Hurricane Harvey came ashore slowly, gathering fury as it hit the Texas coast twice, like a hammer against a pecan. The wind was horrific as some communities received nearly 50 inches of rain.
My beloved hamlet of Rockport-Fulton looked like it had been targeted by guns from afar. For many homes, only the shell remained standing. Boats thrown like toys littered the shoreline.
Tens of thousands of homes were destroyed along a large swath from Galveston to the Louisiana border. Hundreds of thousands of people were displaced. The death count reached 60 and was expected to rise.
The great city of Houston trembled under 5 to 10 feet of water. A once-thriving metropolis was lying near death in an ocean of water.
A cry for help went out from Texas Governor Greg Abbot. There was a quick response. Federal Emergency Management Agency (FEMA) teams were already on-site, rallied before the wind quit blowing and the rain no longer fell.
Corporations like Walmart, HEB Grocery Stores, and Exxon stepped up, sending hundreds of supply trucks into the destruction zone. The Texas National Guard and officials from the Department of Public Safety and Homeland Security arrived with equipment and vehicles to assist in the recovery.
Texans responded, as did our friends and neighbors in Mexico. Mexico sent building supplies, portable kitchens, and manpower. The Cajun Navy from Louisiana brought their bass fishing boats and power boats along with big-wheel vehicles to help in the rescue. The Texans, assisted by hundreds of volunteers, rescued thousands by boat, truck, and helicopter. Heroes were plentiful.
My hometown of Dallas received thousands of evacuees who were flown by U.S. Air Force cargo planes. One commercial carrier evacuated a plane full of pets. Shelters were prepared and staffed by volunteers from organizations like the Red Cross, Lions Clubs, Visiting Nurse Association, and Masons. Churches were represented, helping to console and feed our visitors and to hand out clothing.
Rescue Convoy Brings Harvey Relief
On Sept. 2, as the storm ebbed, I received a call from a local church asking for help to transport donated supplies to the devastated area. Nissan gave me a 2017 Titan XD Gas SV Crew Cab.
In a matter of hours, a convoy consisting of trucks and vans were loaded and headed south. I pulled a 20-foot trailer packed with items like water, diapers, medical supplies, and cleaning supplies, towing up to 9,730 pounds.
Initially, I was worried, not having pulled a trailer in over 40 years. Even in my best days my towing skills were marginal, much less to pull a long trailer into harm’s way.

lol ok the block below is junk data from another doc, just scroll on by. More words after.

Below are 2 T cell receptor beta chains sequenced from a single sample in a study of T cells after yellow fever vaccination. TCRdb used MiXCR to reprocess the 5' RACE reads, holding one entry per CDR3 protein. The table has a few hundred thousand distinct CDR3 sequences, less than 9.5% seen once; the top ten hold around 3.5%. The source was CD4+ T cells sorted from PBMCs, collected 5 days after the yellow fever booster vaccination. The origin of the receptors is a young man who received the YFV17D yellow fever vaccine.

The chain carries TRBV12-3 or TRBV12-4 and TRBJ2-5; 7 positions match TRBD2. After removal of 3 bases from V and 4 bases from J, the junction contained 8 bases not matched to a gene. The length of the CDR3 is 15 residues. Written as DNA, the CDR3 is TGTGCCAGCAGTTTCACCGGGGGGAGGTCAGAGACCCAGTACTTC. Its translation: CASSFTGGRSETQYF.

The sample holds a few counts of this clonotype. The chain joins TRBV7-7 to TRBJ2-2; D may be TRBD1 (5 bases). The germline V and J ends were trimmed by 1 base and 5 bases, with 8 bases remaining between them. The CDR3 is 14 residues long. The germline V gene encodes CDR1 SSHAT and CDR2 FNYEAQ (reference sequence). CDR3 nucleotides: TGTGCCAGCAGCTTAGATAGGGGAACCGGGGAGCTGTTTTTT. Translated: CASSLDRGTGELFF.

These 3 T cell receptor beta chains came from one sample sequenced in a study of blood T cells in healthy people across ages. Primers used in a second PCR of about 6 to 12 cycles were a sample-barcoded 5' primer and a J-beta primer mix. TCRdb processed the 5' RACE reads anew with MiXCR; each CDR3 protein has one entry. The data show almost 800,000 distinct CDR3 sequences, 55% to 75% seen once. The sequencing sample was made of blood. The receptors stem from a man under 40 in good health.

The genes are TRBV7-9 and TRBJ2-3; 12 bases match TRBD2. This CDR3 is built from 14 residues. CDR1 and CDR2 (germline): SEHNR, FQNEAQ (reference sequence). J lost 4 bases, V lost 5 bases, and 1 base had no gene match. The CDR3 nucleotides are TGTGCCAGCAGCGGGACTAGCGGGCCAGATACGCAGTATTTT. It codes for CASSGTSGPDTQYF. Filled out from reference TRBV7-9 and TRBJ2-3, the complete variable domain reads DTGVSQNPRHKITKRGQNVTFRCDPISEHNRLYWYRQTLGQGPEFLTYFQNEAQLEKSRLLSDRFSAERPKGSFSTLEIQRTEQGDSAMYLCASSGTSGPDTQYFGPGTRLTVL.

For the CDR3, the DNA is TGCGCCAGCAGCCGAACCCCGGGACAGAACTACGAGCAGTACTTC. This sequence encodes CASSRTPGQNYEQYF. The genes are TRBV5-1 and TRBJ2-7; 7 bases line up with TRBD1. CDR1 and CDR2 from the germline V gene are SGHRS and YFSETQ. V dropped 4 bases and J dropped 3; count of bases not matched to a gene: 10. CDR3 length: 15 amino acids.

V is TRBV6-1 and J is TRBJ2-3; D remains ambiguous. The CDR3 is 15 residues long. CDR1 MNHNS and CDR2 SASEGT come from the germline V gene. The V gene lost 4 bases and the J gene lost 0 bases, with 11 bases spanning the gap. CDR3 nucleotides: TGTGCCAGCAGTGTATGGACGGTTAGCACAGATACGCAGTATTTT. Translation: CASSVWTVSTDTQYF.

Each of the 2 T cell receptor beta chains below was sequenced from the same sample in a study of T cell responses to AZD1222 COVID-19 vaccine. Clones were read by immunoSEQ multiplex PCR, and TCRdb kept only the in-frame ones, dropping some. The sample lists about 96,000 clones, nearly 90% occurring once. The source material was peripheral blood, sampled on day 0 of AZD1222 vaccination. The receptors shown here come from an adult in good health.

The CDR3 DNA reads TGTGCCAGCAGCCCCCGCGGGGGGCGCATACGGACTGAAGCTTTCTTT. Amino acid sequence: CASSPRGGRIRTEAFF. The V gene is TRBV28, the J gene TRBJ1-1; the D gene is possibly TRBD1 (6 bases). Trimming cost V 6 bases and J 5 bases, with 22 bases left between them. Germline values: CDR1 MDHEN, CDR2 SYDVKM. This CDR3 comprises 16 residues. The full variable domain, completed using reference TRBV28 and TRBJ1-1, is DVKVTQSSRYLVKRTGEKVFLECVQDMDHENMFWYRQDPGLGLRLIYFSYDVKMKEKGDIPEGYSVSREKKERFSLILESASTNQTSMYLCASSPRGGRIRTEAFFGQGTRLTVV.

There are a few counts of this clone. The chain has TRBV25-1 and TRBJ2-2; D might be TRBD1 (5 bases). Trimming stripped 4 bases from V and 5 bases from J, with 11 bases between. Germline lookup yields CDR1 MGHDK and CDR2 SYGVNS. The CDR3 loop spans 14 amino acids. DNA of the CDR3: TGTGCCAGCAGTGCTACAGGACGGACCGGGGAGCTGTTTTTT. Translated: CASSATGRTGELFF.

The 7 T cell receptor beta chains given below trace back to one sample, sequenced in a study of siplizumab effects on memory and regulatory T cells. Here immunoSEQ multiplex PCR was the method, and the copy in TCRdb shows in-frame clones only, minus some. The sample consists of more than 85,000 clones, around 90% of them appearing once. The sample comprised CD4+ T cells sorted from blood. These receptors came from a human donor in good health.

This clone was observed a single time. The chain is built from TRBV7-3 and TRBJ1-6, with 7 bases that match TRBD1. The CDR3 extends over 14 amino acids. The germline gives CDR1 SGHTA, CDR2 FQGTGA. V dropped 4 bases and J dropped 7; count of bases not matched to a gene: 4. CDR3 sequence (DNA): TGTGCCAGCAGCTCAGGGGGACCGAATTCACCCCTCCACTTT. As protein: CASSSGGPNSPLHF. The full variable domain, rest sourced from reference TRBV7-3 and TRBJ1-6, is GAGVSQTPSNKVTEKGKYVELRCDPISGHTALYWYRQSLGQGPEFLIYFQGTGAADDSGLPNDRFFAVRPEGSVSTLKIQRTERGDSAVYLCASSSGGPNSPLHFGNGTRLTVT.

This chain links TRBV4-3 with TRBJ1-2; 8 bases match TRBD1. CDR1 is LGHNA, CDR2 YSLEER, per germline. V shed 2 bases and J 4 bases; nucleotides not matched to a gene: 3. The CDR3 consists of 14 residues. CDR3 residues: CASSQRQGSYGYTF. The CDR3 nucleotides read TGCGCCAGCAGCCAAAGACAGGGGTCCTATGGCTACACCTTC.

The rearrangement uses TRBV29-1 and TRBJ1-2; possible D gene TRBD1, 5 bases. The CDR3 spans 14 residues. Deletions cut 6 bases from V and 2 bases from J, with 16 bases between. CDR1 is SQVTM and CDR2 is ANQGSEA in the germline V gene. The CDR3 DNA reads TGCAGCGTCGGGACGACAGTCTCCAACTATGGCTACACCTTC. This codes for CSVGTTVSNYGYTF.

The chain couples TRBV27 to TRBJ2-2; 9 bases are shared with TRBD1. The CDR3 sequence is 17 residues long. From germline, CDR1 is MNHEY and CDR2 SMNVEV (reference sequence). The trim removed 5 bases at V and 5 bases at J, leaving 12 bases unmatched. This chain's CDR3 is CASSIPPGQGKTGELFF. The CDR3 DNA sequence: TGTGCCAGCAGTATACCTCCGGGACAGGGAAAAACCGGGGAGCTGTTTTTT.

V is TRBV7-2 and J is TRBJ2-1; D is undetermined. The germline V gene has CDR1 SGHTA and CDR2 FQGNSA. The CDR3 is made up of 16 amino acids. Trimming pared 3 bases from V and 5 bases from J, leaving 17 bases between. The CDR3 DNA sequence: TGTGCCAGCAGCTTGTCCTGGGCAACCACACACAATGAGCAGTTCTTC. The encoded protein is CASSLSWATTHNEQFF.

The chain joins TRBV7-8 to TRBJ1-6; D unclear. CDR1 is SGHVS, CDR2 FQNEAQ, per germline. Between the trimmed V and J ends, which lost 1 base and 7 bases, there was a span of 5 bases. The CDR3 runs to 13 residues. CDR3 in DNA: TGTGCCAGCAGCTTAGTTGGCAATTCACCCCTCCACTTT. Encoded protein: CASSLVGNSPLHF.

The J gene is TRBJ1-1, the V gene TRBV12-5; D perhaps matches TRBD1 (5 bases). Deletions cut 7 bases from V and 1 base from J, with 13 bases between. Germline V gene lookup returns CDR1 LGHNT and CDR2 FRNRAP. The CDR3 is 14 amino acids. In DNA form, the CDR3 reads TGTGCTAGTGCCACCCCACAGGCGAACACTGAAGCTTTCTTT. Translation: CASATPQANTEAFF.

But with the Titan it was a breeze. Standard features like Trailer Sway Control, Trailer Brake Control, and power disc brakes made even my “trailer pulling” look good.
As we started out, traffic flowed smoothly and the convoy traveled just under 70 mph. But closer to Houston it began to slow, soon crawling at a snail’s pace. Some trucks struggled and pulled to the side of the road, most fully loaded. But the Titan’s heart was into the mission and we pressed onward.
The 5.6-liter Endurance V8 gasoline engine delivered 390 horsepower and 394 lb.-ft. of torque. The Titan XD provided all the muscle we needed and still returned nearly 20 mpg.
The 19-inch steel wheels with four-wheel power disc brakes, guided by a healthy seven-speed automatic transmission, carried us along debris-filled streets and through rupturing water crossings. We deposited our cargo near Porter just north of Houston.
With tailgate area illumination and a removable and lockable tailgate, it made unloading easier.
The Titan’s interior is large, with headroom of 40.9 inches in the front and 38.7 inches in the rear. It is also cool, thanks to dual-zone automatic temperature control, as well as quiet and watertight. Even with water above the bottom of the doors, not a drop got inside. And power is a key word when talking about the windows, doors, and mirrors.
Coming back home from the coast that night left me with a deep degree of satisfaction. We had helped, though in a small way, some people who were desperate to survive. I felt such pride in the marvelous courage I witnessed everywhere we went during the journey.
As the bright moon shepherded me home, I enjoyed such a sense of accomplishment. SiriusXM Satellite Radio played some Johnny Mathis as I relaxed, understanding how lucky I was, going home to where it was safe.
There would be lights, comfort, food, cool water, and my beautiful wife welcoming me back. I hope my fellow Texans on the coast will reap these blessings soon.
The manufacturer’s suggested retail price is $40,950 for the 2017 Nissan Titan XD Gas SV Crew Cab.
Durhl Caussey writes a column read around the world. He may be reached at this newspaper or at email@example.com.